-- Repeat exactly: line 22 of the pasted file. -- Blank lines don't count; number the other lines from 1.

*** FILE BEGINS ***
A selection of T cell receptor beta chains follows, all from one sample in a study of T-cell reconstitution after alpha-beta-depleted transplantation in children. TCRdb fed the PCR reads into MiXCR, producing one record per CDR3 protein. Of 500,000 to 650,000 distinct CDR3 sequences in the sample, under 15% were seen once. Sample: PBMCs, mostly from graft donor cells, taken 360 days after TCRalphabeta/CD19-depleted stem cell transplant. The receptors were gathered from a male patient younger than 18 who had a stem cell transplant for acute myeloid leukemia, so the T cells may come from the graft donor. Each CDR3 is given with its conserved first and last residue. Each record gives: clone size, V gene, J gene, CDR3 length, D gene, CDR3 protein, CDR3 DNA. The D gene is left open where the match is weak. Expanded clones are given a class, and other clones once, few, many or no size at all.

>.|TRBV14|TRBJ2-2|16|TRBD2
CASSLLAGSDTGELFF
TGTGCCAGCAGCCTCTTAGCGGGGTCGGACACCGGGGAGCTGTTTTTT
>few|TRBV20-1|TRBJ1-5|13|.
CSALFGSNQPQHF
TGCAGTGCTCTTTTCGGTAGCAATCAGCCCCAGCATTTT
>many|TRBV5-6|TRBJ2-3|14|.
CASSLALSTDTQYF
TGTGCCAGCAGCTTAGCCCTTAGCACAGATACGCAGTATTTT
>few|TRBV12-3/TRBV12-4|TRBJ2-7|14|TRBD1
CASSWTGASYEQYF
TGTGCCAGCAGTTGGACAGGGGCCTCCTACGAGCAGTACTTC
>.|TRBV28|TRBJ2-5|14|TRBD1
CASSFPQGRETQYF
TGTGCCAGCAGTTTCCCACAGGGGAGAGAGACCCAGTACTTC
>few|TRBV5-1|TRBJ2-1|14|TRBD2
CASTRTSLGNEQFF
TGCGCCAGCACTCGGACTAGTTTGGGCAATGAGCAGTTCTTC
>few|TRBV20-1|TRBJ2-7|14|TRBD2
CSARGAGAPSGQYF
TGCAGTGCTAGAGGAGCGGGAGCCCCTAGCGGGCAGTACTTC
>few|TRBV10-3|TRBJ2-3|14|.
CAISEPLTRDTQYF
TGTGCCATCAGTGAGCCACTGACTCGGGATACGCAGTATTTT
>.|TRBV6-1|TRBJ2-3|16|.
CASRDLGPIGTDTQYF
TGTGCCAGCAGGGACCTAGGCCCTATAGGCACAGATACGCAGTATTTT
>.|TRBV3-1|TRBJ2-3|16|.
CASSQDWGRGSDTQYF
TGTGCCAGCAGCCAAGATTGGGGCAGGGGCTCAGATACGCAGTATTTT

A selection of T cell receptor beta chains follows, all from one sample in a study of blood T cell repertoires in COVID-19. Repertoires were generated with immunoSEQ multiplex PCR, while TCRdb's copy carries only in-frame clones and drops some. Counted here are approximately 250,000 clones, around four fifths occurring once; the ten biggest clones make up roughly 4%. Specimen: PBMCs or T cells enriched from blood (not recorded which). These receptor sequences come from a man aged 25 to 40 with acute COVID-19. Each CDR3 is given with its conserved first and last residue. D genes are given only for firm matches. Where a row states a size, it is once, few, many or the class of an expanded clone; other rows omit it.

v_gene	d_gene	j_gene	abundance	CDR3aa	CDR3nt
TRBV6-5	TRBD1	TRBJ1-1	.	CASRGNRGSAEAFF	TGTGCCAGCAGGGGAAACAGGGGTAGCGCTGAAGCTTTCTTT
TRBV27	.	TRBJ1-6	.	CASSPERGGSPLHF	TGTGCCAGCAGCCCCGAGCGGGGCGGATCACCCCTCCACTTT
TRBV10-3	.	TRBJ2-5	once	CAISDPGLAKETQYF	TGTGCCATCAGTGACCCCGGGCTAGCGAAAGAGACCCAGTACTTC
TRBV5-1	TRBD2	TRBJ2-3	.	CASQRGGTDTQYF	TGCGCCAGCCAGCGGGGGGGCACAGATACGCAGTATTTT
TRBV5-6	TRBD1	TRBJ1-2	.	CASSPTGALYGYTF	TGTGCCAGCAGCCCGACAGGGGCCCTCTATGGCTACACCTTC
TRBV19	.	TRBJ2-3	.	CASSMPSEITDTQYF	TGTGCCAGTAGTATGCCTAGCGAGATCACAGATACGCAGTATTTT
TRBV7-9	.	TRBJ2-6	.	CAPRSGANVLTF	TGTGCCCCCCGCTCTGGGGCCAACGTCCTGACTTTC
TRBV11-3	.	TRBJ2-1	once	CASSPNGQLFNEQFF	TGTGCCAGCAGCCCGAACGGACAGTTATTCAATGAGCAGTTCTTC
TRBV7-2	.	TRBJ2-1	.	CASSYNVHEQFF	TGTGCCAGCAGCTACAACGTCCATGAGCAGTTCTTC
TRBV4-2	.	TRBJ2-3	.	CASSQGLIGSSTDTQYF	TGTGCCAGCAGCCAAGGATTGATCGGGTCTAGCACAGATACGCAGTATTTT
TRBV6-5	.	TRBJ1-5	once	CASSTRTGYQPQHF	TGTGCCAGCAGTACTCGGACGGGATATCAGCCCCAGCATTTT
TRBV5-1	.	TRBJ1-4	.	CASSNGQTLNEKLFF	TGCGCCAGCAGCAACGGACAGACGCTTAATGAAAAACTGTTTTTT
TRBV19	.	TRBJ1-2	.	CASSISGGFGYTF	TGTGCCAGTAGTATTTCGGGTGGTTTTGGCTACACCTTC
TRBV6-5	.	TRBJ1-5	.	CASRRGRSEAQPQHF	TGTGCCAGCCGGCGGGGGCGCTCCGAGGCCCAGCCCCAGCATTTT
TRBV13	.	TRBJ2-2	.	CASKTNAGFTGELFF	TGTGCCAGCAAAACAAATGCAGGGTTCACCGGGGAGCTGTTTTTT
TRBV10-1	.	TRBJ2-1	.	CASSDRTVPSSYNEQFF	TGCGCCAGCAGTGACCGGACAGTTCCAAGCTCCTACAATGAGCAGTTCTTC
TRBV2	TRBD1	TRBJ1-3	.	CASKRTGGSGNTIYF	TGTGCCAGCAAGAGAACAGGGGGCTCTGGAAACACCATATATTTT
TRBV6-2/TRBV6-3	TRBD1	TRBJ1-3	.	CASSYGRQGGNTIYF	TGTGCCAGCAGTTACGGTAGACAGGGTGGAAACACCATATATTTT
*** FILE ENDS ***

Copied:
TGCAGTGCTAGAGGAGCGGGAGCCCCTAGCGGGCAGTACTTC